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When the UN Security Council’s 60-day deadline for Iran to suspend its nuclear activities expires on Wednesday, one man could still hold the key to a negotiated deal: Ali Larijani, Iran’s top security official and the country’s chief nuclear negotiator. But hopes are faint.

Soft-spoken, dapper and bespectacled, notably self-confident in his dealings with western diplomats and politicians, Mr Larijani is frequently said to be close to Iran’s Supreme Leader, Ayatollah Ali Khamenei. Yet now he finds himself at the centre of the gathering storm, with little practical help or public support for his position either at home or abroad.

Ten days ago, Mr Larijani flew to Germany to attend the annual Munich security conference, where he addressed an audience including Robert Gates, the US defence secretary, and met European officials for the first time since October.

Only hours before he was due to arrive, he cancelled the trip, and then, equally suddenly, agreed to reinstate it, after urgent phone calls from Berlin.

Whether the hesitation was caused by divisions in Tehran or more innocent reasons, he apologised to his hosts, and blamed his “engagement in our regional problems”. He then abandoned his prepared text, and patiently sought to persuade a profoundly sceptical audience of Iran’s willingness to find a negotiated solution.

But on the same day, president Mahmoud Ahmadi-Nejad gave a rousing speech in Tehran marking the 28th anniversary of the Islamic Revolution. These were clear echoes of a growing public debate in Iran over the nuclear issue.

In Munich, Mr Larijani said his country had no desire to threaten Israel and was willing to discuss technical limitations to ensure it could not make highly-enriched uranium for a nuclear weapon. In Tehran, Mr Ahmadi-Nejad argued anyone who retreated “from Iran’s rights . . . [would become] the most hated person”.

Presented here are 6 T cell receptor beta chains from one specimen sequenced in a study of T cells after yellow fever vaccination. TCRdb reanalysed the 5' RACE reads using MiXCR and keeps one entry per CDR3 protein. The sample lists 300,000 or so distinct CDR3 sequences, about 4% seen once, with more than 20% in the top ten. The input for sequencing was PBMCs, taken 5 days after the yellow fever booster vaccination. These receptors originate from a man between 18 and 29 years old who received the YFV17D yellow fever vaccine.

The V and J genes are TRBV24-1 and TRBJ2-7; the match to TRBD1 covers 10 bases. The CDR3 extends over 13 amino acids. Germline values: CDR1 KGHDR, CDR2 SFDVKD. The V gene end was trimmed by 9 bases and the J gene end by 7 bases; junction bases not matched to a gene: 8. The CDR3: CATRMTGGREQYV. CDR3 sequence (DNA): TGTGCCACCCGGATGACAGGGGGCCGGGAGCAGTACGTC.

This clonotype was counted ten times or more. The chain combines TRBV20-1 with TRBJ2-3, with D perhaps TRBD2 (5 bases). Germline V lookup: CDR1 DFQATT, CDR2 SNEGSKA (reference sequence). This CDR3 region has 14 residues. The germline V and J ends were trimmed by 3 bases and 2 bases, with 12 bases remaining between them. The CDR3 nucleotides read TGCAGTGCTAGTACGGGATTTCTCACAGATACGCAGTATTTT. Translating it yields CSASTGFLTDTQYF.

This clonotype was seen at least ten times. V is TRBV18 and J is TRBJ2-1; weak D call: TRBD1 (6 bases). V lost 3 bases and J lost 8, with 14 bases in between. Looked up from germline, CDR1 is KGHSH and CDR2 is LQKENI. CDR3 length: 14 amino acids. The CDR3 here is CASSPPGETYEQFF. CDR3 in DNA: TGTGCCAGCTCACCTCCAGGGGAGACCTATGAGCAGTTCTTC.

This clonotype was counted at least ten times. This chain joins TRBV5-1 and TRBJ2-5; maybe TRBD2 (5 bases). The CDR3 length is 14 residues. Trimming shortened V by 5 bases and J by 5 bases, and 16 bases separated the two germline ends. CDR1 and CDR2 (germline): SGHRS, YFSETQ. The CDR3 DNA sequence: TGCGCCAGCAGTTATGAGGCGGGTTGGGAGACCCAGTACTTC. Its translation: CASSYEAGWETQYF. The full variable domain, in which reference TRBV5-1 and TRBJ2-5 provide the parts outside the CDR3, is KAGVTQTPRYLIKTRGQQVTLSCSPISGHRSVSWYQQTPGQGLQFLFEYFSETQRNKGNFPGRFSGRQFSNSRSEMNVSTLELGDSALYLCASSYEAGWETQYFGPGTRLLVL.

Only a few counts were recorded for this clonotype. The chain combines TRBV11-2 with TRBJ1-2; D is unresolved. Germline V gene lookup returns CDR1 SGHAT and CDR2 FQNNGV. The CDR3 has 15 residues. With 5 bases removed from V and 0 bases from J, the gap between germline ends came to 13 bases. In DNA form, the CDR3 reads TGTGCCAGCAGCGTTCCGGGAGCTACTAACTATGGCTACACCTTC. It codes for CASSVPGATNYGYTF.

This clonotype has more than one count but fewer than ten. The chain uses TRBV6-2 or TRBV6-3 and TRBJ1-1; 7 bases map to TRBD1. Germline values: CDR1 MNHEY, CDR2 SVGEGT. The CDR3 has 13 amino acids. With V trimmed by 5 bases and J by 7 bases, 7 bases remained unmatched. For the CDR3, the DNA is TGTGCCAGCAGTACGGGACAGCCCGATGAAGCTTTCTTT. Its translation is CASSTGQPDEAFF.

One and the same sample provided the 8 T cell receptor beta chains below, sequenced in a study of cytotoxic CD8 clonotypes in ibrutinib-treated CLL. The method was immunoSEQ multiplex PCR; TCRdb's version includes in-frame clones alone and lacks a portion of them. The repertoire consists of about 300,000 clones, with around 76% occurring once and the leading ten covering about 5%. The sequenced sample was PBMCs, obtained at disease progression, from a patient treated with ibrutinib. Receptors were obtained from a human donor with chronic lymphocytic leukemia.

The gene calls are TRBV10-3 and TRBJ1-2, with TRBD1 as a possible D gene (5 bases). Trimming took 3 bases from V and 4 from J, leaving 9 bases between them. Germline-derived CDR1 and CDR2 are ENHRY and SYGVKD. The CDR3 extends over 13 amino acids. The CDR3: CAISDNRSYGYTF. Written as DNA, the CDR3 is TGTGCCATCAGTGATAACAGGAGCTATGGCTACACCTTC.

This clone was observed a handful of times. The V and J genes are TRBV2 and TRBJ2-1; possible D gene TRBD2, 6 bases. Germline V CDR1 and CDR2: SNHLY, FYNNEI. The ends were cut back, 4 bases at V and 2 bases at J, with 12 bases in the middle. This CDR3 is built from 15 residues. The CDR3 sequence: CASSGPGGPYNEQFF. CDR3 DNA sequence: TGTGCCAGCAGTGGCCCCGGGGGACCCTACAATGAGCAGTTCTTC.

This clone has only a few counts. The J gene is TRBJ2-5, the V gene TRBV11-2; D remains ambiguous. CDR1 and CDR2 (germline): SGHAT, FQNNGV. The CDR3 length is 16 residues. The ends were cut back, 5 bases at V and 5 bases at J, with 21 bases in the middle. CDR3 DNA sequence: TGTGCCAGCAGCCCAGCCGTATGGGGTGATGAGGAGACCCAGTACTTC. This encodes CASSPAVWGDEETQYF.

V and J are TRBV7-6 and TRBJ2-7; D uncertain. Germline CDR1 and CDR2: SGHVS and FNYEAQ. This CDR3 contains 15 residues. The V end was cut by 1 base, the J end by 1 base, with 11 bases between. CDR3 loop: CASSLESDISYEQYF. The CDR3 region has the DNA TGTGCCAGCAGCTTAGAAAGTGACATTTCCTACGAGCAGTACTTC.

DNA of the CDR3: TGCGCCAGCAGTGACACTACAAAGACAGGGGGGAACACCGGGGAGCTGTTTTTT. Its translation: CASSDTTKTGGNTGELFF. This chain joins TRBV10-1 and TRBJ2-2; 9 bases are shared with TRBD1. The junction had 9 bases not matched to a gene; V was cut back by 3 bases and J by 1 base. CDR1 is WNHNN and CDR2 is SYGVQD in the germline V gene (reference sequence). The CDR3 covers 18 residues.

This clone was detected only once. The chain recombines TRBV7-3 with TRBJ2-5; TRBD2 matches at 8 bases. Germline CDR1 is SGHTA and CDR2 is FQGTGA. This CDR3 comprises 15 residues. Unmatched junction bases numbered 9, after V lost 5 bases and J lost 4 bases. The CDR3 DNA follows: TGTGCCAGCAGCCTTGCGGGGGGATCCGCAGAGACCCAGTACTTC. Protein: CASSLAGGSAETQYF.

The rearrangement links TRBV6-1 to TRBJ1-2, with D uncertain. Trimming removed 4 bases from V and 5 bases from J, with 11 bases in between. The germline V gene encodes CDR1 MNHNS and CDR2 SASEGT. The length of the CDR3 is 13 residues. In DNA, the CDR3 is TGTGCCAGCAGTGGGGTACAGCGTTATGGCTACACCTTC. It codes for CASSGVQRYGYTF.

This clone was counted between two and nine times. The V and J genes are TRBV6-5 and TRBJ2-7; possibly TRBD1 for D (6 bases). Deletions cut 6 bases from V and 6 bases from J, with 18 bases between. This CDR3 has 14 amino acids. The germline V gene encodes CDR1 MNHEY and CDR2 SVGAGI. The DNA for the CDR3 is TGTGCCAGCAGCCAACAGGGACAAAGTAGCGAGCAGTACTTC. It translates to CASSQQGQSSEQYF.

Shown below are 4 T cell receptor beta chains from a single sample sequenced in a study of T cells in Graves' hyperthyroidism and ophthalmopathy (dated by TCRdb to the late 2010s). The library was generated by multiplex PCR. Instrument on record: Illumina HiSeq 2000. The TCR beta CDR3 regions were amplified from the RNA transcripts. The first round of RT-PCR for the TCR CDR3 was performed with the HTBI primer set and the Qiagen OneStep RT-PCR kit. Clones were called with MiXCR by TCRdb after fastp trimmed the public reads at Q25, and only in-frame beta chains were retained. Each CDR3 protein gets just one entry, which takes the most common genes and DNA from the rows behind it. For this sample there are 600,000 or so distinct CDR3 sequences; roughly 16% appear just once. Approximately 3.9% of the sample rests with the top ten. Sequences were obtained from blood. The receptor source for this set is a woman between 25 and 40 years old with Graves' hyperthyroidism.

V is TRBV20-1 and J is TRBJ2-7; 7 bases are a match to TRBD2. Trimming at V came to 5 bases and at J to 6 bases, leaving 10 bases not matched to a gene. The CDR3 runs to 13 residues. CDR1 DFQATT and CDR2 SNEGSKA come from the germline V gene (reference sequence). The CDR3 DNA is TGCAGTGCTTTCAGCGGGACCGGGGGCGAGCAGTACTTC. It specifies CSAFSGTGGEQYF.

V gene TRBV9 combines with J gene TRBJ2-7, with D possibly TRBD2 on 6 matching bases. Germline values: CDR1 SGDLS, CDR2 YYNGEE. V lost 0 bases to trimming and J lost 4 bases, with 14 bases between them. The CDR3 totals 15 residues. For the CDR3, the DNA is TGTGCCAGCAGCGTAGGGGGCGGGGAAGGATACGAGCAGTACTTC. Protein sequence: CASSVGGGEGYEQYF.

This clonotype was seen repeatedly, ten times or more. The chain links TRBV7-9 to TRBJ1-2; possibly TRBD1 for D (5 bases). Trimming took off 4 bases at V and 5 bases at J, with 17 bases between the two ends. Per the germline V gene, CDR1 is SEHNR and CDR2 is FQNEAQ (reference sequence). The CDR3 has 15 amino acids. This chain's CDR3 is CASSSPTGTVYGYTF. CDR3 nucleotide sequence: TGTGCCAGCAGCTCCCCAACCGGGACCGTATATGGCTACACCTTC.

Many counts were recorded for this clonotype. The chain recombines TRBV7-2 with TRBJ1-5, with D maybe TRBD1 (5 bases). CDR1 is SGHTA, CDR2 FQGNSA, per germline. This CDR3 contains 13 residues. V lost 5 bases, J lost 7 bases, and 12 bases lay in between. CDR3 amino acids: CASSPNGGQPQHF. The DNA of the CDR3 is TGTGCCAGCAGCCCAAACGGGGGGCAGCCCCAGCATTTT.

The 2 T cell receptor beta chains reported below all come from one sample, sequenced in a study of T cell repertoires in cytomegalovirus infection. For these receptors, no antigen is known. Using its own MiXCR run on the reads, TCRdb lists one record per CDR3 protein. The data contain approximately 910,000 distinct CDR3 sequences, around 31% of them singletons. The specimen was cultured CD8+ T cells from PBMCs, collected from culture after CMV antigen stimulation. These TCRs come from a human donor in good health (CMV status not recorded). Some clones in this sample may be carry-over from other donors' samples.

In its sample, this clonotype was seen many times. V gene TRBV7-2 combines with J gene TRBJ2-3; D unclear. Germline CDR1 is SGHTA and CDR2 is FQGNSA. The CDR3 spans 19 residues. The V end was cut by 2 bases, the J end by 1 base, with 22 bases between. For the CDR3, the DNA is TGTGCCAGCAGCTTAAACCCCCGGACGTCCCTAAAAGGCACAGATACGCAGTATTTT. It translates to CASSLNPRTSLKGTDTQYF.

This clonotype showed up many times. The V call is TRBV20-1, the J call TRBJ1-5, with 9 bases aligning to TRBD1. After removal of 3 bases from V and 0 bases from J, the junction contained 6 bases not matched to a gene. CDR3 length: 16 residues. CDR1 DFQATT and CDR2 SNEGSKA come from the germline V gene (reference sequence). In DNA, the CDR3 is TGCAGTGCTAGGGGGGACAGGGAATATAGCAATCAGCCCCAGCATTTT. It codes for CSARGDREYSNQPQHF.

Ironically, Mr Larijani had a reputation as a critic of talks with Europe when he became secretary of the Supreme National Security Council in 2005. He memorably said his predecessor, Hassan Rowhani, had “swapped a pearl for a candy” in suspending uranium enrichment for two years while securing only a promise of economic, political and technical incentives.

Mr Larijani lacks Mr Ahmadi-Nejad’s populist charisma and, despite backing from powerful conservatives, came a poor sixth in the 2005 presidential election. Unlike the president, a blacksmith’s son with no clerics in his family, Mr Larijani is a natural member of Iran’s ruling elite as the son and son-in-law of ayatollahs.

His background hardly suggested a top security post. He was a student of computer science and mathematics, before doing a doctorate in western philosophy (and writing a book on Immanuel Kant). He earned his revolutionary credentials as acting head of the Revolutionary Guards during the 1980-88 war with Iraq, but spent 10 years as head of state broadcasting.

During his first year at the national security council, Mr Larijani presided over a gradual restart of the atomic programme, while looking to Russia and China to block UN security council action.

The sticking point remains Iran’s refusal to suspend uranium enrichment, even for a brief period, to allow serious negotiations to begin. Iranian officials suggest Mr Larijani hinted Iran might suspend enrichment if assured that resumed negotiations would recognise its “right” to nuclear technology, including limited uranium enrichment under full UN supervision. This appears to be the bottom line of Iran’s collective leadership, even if opposed by Mr Ahmadi-Nejad, who argues sanctions cannot hurt Iran and that the US and Israel will not dare to attack.

Hence, Mr Larijani faces the same problem as his predecessor – how to edge towards negotiations while avoiding domestic criticism of giving way over the country’s “rights”. His task has become more difficult as Iran’s political elite becomes convinced the US (and UK) will not recognise Iran’s rights to have a nuclear power programme of its own.

Some in Tehran saw the recent dispatch to talks in Moscow of Ali Akbar Velayati, a top advisor to Ayatollah Khamenei, as a sign of impatience with Mr Larijani.

“I think it’s possible the leader may want to blame someone for the UN resolution,” says a regime insider. “This means he could make a fresh start fairly soon by removing Mr Larijani.”

Copyright The Financial Times Limited 2017. All rights reserved.
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